Saturday, January 29, 2005

Parshat Yitro: On “outside” influence—if it was good enough for Moshe Rabbenu . . .

. . . why should it not be good enough for us? Yitro (Jethro), the father-in-law of Moshe Rabbenu (Moses our Teacher) was a priest of Midian, yet Moshe accepted his suggestion concerning the delegation of legal decision-making.

Gedolei Yisrael (Great Ones of Israel/the Jewish People), a group of Torah scholars, have recently banned the Torah-and-science books by Rabbi Nosson Slifkin on the grounds that they’re heretical, since they don’t accept a literal interpretation of the Torah’s description of G-d’s creation of the world. Maybe I’m missing something—which, given my limited Jewish education, would hardly be suprising—but is part of the problem that Slifkin actually pays attention to ideas of non-rabbinic, and even, chas v’chalilah (rough translation: heaven forbid), non-Jewish origin? Should we stop sending our children to medical school because the Hippocratic oath was written by a Greek pagan? Should we stop using computers because neither Bill Gates nor Steven Jobs is Jewish (to the best of my knowledge)? Will the Modern Orthodox cease to exist within the next 35 years, and the entire Orthodox community retreat back within the imaginary walls of self-created ghettos? Where does it end?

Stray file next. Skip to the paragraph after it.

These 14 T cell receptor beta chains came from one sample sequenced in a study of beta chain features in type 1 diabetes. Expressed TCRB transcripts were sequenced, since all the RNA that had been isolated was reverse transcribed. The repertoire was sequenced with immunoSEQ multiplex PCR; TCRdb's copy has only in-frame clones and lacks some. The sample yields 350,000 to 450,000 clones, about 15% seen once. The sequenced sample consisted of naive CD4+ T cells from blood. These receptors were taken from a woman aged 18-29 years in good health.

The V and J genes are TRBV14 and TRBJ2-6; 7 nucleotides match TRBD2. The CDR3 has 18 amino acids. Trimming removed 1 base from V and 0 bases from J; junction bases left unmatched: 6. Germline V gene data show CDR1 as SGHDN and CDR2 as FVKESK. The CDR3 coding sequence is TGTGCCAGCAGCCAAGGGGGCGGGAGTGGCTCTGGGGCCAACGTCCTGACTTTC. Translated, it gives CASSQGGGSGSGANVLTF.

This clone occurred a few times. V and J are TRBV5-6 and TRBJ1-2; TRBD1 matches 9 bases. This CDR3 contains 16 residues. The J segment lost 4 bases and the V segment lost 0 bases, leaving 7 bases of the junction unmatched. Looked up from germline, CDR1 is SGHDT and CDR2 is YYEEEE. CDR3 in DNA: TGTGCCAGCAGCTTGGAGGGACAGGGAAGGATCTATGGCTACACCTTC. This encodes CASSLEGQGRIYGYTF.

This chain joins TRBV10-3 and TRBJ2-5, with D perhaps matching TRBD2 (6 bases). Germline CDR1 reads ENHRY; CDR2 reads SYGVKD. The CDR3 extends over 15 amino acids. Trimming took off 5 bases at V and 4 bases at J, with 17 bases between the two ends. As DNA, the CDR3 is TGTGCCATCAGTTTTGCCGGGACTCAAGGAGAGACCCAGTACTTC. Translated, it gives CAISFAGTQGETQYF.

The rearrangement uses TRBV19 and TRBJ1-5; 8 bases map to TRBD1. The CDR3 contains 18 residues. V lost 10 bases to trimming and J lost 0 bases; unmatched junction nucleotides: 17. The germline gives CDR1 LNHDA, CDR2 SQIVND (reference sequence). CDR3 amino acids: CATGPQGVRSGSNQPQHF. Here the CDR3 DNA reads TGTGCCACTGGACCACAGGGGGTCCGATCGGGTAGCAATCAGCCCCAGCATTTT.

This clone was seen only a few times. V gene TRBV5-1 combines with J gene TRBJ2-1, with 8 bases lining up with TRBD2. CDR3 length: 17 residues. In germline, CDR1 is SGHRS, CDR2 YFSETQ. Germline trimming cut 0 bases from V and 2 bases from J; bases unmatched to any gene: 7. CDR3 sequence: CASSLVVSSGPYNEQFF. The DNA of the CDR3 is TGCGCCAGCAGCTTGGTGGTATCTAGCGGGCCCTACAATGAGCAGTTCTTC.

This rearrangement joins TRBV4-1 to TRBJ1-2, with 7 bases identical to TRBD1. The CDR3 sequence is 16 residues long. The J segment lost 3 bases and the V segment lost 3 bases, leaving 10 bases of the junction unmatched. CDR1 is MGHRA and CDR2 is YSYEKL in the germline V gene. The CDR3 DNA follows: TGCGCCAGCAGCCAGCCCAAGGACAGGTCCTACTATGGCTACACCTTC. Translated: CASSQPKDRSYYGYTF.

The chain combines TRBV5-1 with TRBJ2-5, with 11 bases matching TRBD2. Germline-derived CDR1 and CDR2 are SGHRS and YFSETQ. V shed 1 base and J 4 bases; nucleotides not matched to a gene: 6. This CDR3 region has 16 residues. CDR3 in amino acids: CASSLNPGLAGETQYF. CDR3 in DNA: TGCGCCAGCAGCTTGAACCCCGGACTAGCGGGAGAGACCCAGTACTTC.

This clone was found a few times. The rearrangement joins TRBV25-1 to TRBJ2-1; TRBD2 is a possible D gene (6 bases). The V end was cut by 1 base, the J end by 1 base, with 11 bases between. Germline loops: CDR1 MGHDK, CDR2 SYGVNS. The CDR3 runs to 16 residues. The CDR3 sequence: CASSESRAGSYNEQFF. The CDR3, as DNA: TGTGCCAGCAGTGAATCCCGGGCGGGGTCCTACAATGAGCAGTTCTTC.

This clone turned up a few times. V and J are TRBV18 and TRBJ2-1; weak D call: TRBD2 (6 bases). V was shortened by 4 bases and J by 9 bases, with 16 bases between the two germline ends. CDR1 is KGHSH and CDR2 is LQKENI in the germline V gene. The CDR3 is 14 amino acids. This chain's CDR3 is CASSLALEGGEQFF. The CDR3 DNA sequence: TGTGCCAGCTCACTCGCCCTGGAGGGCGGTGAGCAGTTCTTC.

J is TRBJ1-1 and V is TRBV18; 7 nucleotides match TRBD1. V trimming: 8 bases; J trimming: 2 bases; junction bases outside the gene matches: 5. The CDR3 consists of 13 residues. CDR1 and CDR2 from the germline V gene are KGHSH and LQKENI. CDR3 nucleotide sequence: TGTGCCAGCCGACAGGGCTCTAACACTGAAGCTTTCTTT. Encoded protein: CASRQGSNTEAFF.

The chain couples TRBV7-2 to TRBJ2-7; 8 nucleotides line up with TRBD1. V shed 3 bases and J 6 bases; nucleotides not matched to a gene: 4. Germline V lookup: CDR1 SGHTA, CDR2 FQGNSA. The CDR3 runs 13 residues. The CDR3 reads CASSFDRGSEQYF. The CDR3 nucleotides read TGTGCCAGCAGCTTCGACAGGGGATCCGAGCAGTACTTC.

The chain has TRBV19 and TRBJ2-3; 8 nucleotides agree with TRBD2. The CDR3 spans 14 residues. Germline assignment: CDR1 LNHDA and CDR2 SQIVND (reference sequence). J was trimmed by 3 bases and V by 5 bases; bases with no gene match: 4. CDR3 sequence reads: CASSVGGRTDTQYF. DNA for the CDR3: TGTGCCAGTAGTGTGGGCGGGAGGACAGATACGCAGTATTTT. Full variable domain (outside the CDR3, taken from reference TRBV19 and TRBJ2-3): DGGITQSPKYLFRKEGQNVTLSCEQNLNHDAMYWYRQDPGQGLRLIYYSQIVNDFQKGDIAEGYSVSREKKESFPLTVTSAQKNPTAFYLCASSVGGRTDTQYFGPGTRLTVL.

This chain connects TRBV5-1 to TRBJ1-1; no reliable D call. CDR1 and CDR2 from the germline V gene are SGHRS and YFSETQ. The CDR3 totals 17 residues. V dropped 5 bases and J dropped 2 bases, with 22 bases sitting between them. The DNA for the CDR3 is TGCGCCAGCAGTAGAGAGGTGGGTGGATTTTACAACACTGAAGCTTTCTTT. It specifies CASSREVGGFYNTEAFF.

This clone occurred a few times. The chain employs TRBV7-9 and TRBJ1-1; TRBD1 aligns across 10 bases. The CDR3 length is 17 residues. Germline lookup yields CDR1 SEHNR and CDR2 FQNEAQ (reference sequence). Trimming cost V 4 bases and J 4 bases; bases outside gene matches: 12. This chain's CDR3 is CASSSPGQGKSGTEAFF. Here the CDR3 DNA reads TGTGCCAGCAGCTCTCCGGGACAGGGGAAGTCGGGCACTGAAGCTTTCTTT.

Where does it end? You might find an answer—and you probably won’t like it—here:

Sat., Jan. 29, 11:21 PM update: I just saw Paul Shaviv's Friday, January 28, 2005 post on the Slifkin controversy at, in which he says that " . . . our community is being dragged another step into witch-hunts, heresy-hunts, the persecution of individuals and massively powerful 'thought control'. " Does this give you the creeps, too, or is it just me?


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